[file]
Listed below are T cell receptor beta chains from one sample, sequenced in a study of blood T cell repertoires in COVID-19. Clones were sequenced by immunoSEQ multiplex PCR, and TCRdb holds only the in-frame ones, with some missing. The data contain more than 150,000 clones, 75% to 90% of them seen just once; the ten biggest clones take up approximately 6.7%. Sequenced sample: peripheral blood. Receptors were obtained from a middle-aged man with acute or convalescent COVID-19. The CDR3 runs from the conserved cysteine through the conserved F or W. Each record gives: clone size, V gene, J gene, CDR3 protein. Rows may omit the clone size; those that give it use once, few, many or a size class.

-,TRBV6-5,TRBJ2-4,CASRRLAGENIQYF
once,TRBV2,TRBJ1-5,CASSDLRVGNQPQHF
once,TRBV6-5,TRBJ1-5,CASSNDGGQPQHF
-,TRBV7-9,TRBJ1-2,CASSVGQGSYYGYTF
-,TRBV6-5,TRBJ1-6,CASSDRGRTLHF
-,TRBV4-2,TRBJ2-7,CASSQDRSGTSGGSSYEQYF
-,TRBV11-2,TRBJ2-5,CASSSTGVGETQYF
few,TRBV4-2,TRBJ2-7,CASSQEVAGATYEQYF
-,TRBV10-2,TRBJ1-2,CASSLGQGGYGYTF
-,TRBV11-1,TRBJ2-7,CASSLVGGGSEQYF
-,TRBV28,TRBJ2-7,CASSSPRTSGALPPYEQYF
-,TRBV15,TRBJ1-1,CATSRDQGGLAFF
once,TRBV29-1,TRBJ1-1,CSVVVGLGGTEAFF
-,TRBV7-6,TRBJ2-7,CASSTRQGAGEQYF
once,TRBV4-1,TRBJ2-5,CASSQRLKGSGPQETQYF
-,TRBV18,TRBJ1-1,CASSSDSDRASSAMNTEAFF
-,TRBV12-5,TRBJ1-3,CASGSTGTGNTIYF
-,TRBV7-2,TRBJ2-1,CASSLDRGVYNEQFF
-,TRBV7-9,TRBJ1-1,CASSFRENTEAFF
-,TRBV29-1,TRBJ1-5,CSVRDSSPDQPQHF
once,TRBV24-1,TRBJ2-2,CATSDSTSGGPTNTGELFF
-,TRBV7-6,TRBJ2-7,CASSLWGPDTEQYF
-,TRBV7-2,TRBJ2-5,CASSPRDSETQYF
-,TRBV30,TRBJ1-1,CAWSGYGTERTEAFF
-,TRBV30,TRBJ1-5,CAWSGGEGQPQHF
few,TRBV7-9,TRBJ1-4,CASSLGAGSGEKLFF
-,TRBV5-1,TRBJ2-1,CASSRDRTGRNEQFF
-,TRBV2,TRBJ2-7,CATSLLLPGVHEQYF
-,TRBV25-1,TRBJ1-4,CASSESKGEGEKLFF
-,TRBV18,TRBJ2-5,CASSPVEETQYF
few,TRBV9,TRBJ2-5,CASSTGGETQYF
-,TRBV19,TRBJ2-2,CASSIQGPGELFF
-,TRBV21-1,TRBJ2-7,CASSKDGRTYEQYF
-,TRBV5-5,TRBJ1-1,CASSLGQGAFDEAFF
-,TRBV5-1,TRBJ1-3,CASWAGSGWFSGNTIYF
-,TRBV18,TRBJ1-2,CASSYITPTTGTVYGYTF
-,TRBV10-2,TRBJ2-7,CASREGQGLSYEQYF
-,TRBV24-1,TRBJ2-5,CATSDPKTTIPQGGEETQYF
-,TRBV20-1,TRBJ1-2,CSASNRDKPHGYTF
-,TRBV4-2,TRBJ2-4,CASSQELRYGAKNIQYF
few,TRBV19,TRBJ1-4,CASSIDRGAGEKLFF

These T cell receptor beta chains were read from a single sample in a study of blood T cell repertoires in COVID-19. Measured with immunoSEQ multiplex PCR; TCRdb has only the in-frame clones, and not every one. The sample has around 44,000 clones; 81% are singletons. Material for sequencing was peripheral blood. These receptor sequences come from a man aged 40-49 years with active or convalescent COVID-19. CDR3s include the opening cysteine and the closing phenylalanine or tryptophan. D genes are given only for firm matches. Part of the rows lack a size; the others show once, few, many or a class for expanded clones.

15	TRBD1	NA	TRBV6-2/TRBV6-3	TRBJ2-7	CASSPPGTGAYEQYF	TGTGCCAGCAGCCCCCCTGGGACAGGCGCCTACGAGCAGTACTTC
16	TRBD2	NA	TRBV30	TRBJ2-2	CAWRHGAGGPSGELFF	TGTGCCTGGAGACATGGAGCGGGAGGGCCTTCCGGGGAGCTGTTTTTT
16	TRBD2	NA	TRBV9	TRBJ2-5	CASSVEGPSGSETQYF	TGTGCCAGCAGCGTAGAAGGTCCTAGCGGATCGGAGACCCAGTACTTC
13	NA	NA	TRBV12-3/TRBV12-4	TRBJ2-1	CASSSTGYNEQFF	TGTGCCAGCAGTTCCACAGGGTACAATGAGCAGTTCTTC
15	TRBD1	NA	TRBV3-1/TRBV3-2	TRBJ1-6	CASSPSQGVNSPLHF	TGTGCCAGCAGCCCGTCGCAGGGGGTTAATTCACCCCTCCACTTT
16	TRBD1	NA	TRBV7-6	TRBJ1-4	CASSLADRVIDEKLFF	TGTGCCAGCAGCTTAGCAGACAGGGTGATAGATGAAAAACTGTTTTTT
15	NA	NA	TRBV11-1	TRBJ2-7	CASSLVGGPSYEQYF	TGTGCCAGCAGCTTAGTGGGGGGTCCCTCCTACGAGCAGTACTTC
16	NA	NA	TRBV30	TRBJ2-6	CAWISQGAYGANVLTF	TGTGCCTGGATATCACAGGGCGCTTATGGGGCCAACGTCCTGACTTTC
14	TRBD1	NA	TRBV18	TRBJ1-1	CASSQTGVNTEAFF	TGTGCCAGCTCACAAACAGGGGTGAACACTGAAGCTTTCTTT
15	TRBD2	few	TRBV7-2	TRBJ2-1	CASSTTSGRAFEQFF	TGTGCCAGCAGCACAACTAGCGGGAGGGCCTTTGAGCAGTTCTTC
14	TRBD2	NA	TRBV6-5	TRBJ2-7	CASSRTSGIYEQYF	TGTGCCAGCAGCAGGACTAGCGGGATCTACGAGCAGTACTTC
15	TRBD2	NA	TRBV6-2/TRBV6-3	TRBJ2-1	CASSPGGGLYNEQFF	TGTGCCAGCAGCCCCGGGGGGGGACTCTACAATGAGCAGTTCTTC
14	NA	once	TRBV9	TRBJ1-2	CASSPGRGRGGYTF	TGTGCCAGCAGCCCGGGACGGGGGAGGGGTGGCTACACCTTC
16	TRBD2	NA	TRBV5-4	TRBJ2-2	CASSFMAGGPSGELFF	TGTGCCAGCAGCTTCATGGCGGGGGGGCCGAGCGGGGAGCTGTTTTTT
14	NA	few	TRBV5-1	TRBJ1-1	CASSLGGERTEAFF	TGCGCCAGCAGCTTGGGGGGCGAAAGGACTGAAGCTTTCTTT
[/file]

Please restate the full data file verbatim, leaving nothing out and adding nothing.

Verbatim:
Listed below are T cell receptor beta chains from one sample, sequenced in a study of blood T cell repertoires in COVID-19. Clones were sequenced by immunoSEQ multiplex PCR, and TCRdb holds only the in-frame ones, with some missing. The data contain more than 150,000 clones, 75% to 90% of them seen just once; the ten biggest clones take up approximately 6.7%. Sequenced sample: peripheral blood. Receptors were obtained from a middle-aged man with acute or convalescent COVID-19. The CDR3 runs from the conserved cysteine through the conserved F or W. Each record gives: clone size, V gene, J gene, CDR3 protein. Rows may omit the clone size; those that give it use once, few, many or a size class.

-,TRBV6-5,TRBJ2-4,CASRRLAGENIQYF
once,TRBV2,TRBJ1-5,CASSDLRVGNQPQHF
once,TRBV6-5,TRBJ1-5,CASSNDGGQPQHF
-,TRBV7-9,TRBJ1-2,CASSVGQGSYYGYTF
-,TRBV6-5,TRBJ1-6,CASSDRGRTLHF
-,TRBV4-2,TRBJ2-7,CASSQDRSGTSGGSSYEQYF
-,TRBV11-2,TRBJ2-5,CASSSTGVGETQYF
few,TRBV4-2,TRBJ2-7,CASSQEVAGATYEQYF
-,TRBV10-2,TRBJ1-2,CASSLGQGGYGYTF
-,TRBV11-1,TRBJ2-7,CASSLVGGGSEQYF
-,TRBV28,TRBJ2-7,CASSSPRTSGALPPYEQYF
-,TRBV15,TRBJ1-1,CATSRDQGGLAFF
once,TRBV29-1,TRBJ1-1,CSVVVGLGGTEAFF
-,TRBV7-6,TRBJ2-7,CASSTRQGAGEQYF
once,TRBV4-1,TRBJ2-5,CASSQRLKGSGPQETQYF
-,TRBV18,TRBJ1-1,CASSSDSDRASSAMNTEAFF
-,TRBV12-5,TRBJ1-3,CASGSTGTGNTIYF
-,TRBV7-2,TRBJ2-1,CASSLDRGVYNEQFF
-,TRBV7-9,TRBJ1-1,CASSFRENTEAFF
-,TRBV29-1,TRBJ1-5,CSVRDSSPDQPQHF
once,TRBV24-1,TRBJ2-2,CATSDSTSGGPTNTGELFF
-,TRBV7-6,TRBJ2-7,CASSLWGPDTEQYF
-,TRBV7-2,TRBJ2-5,CASSPRDSETQYF
-,TRBV30,TRBJ1-1,CAWSGYGTERTEAFF
-,TRBV30,TRBJ1-5,CAWSGGEGQPQHF
few,TRBV7-9,TRBJ1-4,CASSLGAGSGEKLFF
-,TRBV5-1,TRBJ2-1,CASSRDRTGRNEQFF
-,TRBV2,TRBJ2-7,CATSLLLPGVHEQYF
-,TRBV25-1,TRBJ1-4,CASSESKGEGEKLFF
-,TRBV18,TRBJ2-5,CASSPVEETQYF
few,TRBV9,TRBJ2-5,CASSTGGETQYF
-,TRBV19,TRBJ2-2,CASSIQGPGELFF
-,TRBV21-1,TRBJ2-7,CASSKDGRTYEQYF
-,TRBV5-5,TRBJ1-1,CASSLGQGAFDEAFF
-,TRBV5-1,TRBJ1-3,CASWAGSGWFSGNTIYF
-,TRBV18,TRBJ1-2,CASSYITPTTGTVYGYTF
-,TRBV10-2,TRBJ2-7,CASREGQGLSYEQYF
-,TRBV24-1,TRBJ2-5,CATSDPKTTIPQGGEETQYF
-,TRBV20-1,TRBJ1-2,CSASNRDKPHGYTF
-,TRBV4-2,TRBJ2-4,CASSQELRYGAKNIQYF
few,TRBV19,TRBJ1-4,CASSIDRGAGEKLFF

These T cell receptor beta chains were read from a single sample in a study of blood T cell repertoires in COVID-19. Measured with immunoSEQ multiplex PCR; TCRdb has only the in-frame clones, and not every one. The sample has around 44,000 clones; 81% are singletons. Material for sequencing was peripheral blood. These receptor sequences come from a man aged 40-49 years with active or convalescent COVID-19. CDR3s include the opening cysteine and the closing phenylalanine or tryptophan. D genes are given only for firm matches. Part of the rows lack a size; the others show once, few, many or a class for expanded clones.

15	TRBD1	NA	TRBV6-2/TRBV6-3	TRBJ2-7	CASSPPGTGAYEQYF	TGTGCCAGCAGCCCCCCTGGGACAGGCGCCTACGAGCAGTACTTC
16	TRBD2	NA	TRBV30	TRBJ2-2	CAWRHGAGGPSGELFF	TGTGCCTGGAGACATGGAGCGGGAGGGCCTTCCGGGGAGCTGTTTTTT
16	TRBD2	NA	TRBV9	TRBJ2-5	CASSVEGPSGSETQYF	TGTGCCAGCAGCGTAGAAGGTCCTAGCGGATCGGAGACCCAGTACTTC
13	NA	NA	TRBV12-3/TRBV12-4	TRBJ2-1	CASSSTGYNEQFF	TGTGCCAGCAGTTCCACAGGGTACAATGAGCAGTTCTTC
15	TRBD1	NA	TRBV3-1/TRBV3-2	TRBJ1-6	CASSPSQGVNSPLHF	TGTGCCAGCAGCCCGTCGCAGGGGGTTAATTCACCCCTCCACTTT
16	TRBD1	NA	TRBV7-6	TRBJ1-4	CASSLADRVIDEKLFF	TGTGCCAGCAGCTTAGCAGACAGGGTGATAGATGAAAAACTGTTTTTT
15	NA	NA	TRBV11-1	TRBJ2-7	CASSLVGGPSYEQYF	TGTGCCAGCAGCTTAGTGGGGGGTCCCTCCTACGAGCAGTACTTC
16	NA	NA	TRBV30	TRBJ2-6	CAWISQGAYGANVLTF	TGTGCCTGGATATCACAGGGCGCTTATGGGGCCAACGTCCTGACTTTC
14	TRBD1	NA	TRBV18	TRBJ1-1	CASSQTGVNTEAFF	TGTGCCAGCTCACAAACAGGGGTGAACACTGAAGCTTTCTTT
15	TRBD2	few	TRBV7-2	TRBJ2-1	CASSTTSGRAFEQFF	TGTGCCAGCAGCACAACTAGCGGGAGGGCCTTTGAGCAGTTCTTC
14	TRBD2	NA	TRBV6-5	TRBJ2-7	CASSRTSGIYEQYF	TGTGCCAGCAGCAGGACTAGCGGGATCTACGAGCAGTACTTC
15	TRBD2	NA	TRBV6-2/TRBV6-3	TRBJ2-1	CASSPGGGLYNEQFF	TGTGCCAGCAGCCCCGGGGGGGGACTCTACAATGAGCAGTTCTTC
14	NA	once	TRBV9	TRBJ1-2	CASSPGRGRGGYTF	TGTGCCAGCAGCCCGGGACGGGGGAGGGGTGGCTACACCTTC
16	TRBD2	NA	TRBV5-4	TRBJ2-2	CASSFMAGGPSGELFF	TGTGCCAGCAGCTTCATGGCGGGGGGGCCGAGCGGGGAGCTGTTTTTT
14	NA	few	TRBV5-1	TRBJ1-1	CASSLGGERTEAFF	TGCGCCAGCAGCTTGGGGGGCGAAAGGACTGAAGCTTTCTTT